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Found 10 results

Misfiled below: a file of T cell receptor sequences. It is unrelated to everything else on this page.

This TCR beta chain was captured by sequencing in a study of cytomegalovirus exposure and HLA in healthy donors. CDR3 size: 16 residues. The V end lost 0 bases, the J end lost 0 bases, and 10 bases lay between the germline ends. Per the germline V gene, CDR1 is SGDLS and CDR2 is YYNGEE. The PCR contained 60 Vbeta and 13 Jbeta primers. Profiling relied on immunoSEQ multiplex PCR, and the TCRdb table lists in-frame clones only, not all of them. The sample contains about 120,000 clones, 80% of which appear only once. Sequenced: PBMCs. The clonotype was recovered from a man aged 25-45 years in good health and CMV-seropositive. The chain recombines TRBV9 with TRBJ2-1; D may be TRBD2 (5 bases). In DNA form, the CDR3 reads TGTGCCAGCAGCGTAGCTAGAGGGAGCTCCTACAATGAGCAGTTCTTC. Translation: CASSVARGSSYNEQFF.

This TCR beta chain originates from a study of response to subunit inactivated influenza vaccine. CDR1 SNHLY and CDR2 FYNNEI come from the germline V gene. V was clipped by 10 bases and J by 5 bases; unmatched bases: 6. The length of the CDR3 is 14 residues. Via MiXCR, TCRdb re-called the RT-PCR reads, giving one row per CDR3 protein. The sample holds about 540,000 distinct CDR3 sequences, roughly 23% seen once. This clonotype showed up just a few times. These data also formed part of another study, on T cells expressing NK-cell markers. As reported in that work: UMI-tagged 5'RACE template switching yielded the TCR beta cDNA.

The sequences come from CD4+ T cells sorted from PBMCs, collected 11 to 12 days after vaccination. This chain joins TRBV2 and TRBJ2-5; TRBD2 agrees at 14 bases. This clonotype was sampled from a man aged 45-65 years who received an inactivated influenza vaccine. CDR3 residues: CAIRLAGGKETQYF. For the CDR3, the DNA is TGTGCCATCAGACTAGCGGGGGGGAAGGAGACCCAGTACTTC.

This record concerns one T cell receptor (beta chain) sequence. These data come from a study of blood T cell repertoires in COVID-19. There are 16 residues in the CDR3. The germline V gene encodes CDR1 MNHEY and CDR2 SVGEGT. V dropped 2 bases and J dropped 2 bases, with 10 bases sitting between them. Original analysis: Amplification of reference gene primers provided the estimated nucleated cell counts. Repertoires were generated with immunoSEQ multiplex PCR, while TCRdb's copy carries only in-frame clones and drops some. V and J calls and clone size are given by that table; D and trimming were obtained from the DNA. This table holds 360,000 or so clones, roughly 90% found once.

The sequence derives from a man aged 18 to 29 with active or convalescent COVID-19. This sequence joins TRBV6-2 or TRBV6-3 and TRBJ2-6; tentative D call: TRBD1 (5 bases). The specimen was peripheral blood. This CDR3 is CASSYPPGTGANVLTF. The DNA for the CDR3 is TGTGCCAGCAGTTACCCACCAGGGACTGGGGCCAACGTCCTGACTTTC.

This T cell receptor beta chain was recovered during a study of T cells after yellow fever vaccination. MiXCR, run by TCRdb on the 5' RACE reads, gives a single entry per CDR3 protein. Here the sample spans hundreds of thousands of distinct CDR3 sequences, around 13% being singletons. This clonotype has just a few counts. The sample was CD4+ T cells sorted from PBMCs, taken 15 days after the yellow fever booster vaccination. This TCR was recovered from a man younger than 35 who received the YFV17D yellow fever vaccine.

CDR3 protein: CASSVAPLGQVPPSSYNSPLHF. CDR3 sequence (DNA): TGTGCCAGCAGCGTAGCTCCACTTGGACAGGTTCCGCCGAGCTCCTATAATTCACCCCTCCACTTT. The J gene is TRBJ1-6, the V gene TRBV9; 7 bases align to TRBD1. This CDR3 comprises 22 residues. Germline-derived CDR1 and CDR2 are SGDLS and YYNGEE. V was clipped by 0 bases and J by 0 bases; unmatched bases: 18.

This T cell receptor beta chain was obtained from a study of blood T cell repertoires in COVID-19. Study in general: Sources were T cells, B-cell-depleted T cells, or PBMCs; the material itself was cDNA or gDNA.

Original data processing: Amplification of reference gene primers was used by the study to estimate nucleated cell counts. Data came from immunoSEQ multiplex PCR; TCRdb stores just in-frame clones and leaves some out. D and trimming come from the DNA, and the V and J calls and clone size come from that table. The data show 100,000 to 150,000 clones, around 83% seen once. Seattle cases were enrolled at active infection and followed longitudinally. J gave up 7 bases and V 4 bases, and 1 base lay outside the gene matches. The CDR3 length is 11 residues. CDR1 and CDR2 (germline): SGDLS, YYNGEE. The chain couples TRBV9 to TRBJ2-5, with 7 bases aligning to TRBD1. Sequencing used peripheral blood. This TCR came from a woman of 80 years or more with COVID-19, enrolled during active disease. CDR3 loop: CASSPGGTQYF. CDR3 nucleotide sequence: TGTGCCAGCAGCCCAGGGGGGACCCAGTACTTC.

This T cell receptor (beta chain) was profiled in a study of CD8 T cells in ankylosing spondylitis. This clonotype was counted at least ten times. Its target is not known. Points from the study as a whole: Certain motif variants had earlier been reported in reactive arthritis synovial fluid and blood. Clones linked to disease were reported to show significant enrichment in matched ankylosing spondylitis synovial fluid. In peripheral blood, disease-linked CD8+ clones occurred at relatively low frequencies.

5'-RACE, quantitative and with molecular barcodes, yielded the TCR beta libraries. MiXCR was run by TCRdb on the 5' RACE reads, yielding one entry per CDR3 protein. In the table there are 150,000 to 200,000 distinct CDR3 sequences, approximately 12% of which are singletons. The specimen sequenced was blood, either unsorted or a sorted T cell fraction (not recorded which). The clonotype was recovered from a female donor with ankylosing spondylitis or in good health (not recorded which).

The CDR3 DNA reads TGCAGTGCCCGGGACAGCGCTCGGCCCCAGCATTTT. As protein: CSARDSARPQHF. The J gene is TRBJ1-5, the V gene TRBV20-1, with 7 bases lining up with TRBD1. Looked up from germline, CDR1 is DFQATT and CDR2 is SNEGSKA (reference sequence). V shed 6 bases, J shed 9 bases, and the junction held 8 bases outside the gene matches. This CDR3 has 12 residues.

1. Celiac.com 04/17/2019 - Hundreds sign petition calling for dining reform at Hofstra. The petition stems from the experience of junior marketing major Sarah Peres, who has celiac disease. Peres began the petition after receiving a salad with wheat croutons on it. First, she was mildly upset, but then she turned toward action with her petition. Peres says that she is tired of feeling hungry and frustrated whenever she is in the dining halls at Hofstra, and that she hopes to make a change in campus' food policy. “It is almost as if Hofstra would rather us starve than be able to eat a safely prepared gluten-free meal,” Peres said in her petition. Her petition, titled “More gluten-free, allergy-free, and dietary restriction food options at Hofstra University,” exposed serious flaws in the dining hall policies. Her efforts have been met with support from more than 500 concerned students, parents and community members. Lisa Ospitale, the District Marketing Director of Campus Dining by Compass Group, said that available options are based on sales, sales history, and requests from the overall community population. Basing food offerings on sales and demand is fine, but schools still have responsibilities under the ADA to offer options for students with food allergies and sensitivities. That means adequate training and policies to ensure student well-being. Speaking of the school’s current allergen-friendly dining area, Ospitale says that the school should “offer G8 in the Student Center, because it is an area that is separate from other areas creating a safe location for those with allergies to eat.” Peres feels that Hofstra still has a ways to go. “There’s a lot of work that needs to be done,” she says. They need to have a second kitchen…They need to educate their staff more. If they don’t have a separate kitchen, then they need to clean their utensils and have separate utensils for everything,” Peres added. Stay tuned for more on this and other stories about gluten-free and allergen-free food options at colleges and universities. What do you think? Do colleges and universities need to do more in general to accommodate students with food allergies? Share your thoughts below. Read more at The Hofstra Chronicle